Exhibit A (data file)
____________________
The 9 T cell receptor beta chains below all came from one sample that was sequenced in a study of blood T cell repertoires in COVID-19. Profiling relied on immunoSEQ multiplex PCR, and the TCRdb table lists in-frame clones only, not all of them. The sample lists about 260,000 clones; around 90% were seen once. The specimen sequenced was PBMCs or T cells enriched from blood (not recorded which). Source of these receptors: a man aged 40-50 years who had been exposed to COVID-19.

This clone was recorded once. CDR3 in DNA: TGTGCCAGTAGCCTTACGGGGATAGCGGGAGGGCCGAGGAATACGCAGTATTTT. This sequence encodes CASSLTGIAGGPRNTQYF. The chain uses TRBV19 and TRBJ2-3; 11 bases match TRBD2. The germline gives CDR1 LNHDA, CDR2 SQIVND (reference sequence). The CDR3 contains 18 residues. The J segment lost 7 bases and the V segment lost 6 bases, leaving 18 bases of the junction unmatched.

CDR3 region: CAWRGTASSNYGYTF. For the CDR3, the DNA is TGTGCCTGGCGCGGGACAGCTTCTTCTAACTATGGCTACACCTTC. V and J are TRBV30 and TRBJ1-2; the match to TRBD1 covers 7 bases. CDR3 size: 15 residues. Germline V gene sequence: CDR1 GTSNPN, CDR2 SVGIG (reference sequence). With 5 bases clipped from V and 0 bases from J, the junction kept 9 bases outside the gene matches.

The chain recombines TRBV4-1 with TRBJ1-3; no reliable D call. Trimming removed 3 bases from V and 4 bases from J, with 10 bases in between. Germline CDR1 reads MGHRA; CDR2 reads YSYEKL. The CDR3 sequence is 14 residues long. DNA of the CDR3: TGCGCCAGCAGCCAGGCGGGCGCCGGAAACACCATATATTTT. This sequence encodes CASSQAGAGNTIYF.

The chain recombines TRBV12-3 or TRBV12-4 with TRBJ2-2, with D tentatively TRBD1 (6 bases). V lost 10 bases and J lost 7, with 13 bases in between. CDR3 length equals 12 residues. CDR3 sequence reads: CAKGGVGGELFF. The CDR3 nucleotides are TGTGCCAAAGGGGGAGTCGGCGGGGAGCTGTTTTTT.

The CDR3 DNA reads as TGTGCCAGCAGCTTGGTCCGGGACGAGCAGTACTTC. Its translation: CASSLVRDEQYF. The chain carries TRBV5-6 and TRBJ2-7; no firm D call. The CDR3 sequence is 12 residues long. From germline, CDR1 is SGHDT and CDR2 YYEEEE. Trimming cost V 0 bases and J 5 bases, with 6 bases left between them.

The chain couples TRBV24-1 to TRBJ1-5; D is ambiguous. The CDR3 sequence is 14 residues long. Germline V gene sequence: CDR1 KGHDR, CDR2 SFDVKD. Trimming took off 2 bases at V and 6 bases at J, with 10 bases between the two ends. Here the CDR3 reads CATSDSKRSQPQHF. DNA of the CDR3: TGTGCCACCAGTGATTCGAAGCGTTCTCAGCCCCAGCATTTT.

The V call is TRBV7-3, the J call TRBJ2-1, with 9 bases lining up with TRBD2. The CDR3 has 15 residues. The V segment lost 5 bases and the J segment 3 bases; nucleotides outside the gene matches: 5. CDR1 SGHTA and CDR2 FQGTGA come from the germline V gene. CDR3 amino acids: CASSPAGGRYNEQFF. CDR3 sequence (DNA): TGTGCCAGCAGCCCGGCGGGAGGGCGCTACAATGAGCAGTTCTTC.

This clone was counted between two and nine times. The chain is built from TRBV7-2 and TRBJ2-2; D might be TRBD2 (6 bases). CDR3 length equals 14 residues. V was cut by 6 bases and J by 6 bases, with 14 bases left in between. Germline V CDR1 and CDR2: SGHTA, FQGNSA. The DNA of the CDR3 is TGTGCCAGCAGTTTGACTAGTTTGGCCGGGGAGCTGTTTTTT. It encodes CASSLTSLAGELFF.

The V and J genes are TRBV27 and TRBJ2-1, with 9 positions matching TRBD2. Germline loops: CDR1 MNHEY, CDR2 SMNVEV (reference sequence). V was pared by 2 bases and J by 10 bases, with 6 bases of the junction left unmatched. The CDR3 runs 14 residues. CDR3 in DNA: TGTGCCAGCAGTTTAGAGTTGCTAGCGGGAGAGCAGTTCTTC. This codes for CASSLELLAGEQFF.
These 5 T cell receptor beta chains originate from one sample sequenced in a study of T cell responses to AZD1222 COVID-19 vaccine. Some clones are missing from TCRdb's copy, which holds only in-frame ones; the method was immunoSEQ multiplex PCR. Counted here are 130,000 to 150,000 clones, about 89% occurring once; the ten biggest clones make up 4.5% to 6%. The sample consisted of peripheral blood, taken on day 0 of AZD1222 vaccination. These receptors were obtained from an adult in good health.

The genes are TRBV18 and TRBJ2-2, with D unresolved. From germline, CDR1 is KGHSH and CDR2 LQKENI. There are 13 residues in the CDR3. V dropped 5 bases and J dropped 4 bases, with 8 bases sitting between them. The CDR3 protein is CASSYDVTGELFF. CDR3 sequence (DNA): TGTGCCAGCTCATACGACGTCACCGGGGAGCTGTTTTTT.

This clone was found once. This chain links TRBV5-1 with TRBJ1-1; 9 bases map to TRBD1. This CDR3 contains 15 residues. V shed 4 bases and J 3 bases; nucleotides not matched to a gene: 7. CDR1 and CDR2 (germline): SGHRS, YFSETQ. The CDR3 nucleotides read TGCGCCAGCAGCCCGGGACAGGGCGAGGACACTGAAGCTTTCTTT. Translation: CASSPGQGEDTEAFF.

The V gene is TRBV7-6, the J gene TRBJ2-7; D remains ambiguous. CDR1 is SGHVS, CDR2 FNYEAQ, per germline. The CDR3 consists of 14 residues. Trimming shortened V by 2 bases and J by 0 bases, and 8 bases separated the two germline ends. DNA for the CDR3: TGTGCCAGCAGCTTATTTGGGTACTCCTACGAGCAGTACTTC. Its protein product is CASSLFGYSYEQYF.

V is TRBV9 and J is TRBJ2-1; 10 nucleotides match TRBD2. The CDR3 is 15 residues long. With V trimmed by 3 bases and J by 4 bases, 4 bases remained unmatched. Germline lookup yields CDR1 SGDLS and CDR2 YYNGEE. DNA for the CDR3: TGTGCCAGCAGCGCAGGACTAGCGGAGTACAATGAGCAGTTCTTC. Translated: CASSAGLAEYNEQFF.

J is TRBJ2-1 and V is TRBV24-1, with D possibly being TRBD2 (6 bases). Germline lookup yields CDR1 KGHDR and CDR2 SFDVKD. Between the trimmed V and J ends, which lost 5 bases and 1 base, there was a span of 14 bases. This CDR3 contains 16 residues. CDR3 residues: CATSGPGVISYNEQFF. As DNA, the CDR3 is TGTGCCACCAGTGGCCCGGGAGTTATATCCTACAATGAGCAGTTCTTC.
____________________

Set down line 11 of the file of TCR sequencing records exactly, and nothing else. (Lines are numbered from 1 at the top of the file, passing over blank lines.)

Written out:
These 5 T cell receptor beta chains originate from one sample sequenced in a study of T cell responses to AZD1222 COVID-19 vaccine. Some clones are missing from TCRdb's copy, which holds only in-frame ones; the method was immunoSEQ multiplex PCR. Counted here are 130,000 to 150,000 clones, about 89% occurring once; the ten biggest clones make up 4.5% to 6%. The sample consisted of peripheral blood, taken on day 0 of AZD1222 vaccination. These receptors were obtained from an adult in good health.